|Thursday, 03 November 2011 00:00|
Raja licencees get Trai help, older firms to get hit
Trai’s latest suggestion to have zero termination charges in three years has, predictably, got the older telcos up in arms and saying Trai’s methodology is dodgy, but more than that, it is not quite clear what Trai hopes to achieve. The idea is to lower call charges and to raise teledensity, but since termination charges are just one part of what firms earn—there are origination charges and carriage costs—if you reduce one, the other two will have to go up if telcos are to remain in the black. If termination charges fall, and the other two don’t rise, it stands to reason that telcos will invest less in rolling out networks to rural areas or to improve the quality of service. More important, there is no evidence that the existing regime of termination charges is unfair or the result of cartelisation—that’s when the regulator needs to step in. For one, none of the pre-Raja 6-7 telcos (and this includes two government-owned ones as well) has protested about it. Two, let’s say Trai is right and termination charges are excessive. Lowering them will lower Bharti Airtel and Vodafone’s revenues and will benefit a Uninor or a Sistema Shyam—but given the negligible market share the new firms have, how does hurting the bigger firms serve the consumer interest? Three, since there is enough competition, all rates are coming down—Trai’s ceiling for carriage rates is 65 paise but the market tariffs are 20-25 paise—so if they are not coming down for termination charges, that’s probably because there is no scope for reduction here.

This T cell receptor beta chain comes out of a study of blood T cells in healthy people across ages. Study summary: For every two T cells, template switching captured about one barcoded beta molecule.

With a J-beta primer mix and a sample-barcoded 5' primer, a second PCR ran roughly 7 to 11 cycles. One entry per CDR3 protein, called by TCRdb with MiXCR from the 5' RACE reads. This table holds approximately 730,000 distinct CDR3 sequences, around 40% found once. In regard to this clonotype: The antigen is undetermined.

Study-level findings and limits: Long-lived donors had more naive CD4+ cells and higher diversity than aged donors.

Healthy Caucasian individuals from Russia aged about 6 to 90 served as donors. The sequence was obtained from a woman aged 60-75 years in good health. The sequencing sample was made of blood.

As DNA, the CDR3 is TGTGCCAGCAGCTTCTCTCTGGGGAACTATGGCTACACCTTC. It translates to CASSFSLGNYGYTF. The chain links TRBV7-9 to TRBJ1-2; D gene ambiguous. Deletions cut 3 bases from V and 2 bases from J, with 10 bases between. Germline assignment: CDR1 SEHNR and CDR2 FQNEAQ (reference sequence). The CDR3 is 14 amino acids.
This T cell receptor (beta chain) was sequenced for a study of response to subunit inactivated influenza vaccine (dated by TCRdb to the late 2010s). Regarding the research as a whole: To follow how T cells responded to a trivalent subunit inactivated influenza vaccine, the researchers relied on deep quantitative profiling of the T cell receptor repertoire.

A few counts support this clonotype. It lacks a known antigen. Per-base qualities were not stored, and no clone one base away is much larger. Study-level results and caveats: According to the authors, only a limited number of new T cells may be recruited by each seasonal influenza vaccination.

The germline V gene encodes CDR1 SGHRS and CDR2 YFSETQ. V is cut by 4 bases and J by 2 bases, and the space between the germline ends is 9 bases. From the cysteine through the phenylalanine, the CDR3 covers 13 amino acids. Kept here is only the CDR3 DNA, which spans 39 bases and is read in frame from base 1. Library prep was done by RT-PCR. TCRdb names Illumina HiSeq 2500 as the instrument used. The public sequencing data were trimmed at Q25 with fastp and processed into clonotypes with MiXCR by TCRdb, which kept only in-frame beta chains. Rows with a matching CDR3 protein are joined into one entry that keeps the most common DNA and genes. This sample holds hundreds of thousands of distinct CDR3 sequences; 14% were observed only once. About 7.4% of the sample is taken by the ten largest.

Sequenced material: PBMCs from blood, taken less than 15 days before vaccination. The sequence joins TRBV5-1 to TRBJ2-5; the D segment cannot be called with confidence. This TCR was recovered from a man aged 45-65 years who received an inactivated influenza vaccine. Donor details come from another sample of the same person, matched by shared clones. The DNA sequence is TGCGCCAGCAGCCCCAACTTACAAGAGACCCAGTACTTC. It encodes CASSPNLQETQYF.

Indeed, this is what telcos have been arguing since 2009 when termination rates were lowered to 20 paise—while Trai now says the rates should be 10 paise based on one method and 19 based on another, the operators say a rate of 35-40 paise is the cost-based one. This is why, when operators challenged the Trai in 2009, the TDSAT dismissed the Trai recommendation. Under a new Trai chairman, Trai then challenged TDSAT’s ruling in the Supreme Court—the Court asked it to do a fresh exercise on the rates. While the Court will now look at the various methodologies used, the real issue remains whether Trai even needs to intervene in a tariff regime where there is no evidence of cartelisation. What makes this even more ironic is that the Raja licensees who stand to benefit from Trai’s latest move may have their licences cancelled—Trai itself has recommended that 74 of the 122 licences be cancelled and, depending on how the courts finally rule, all Raja’s licences including the dual-technology ones may go the same way.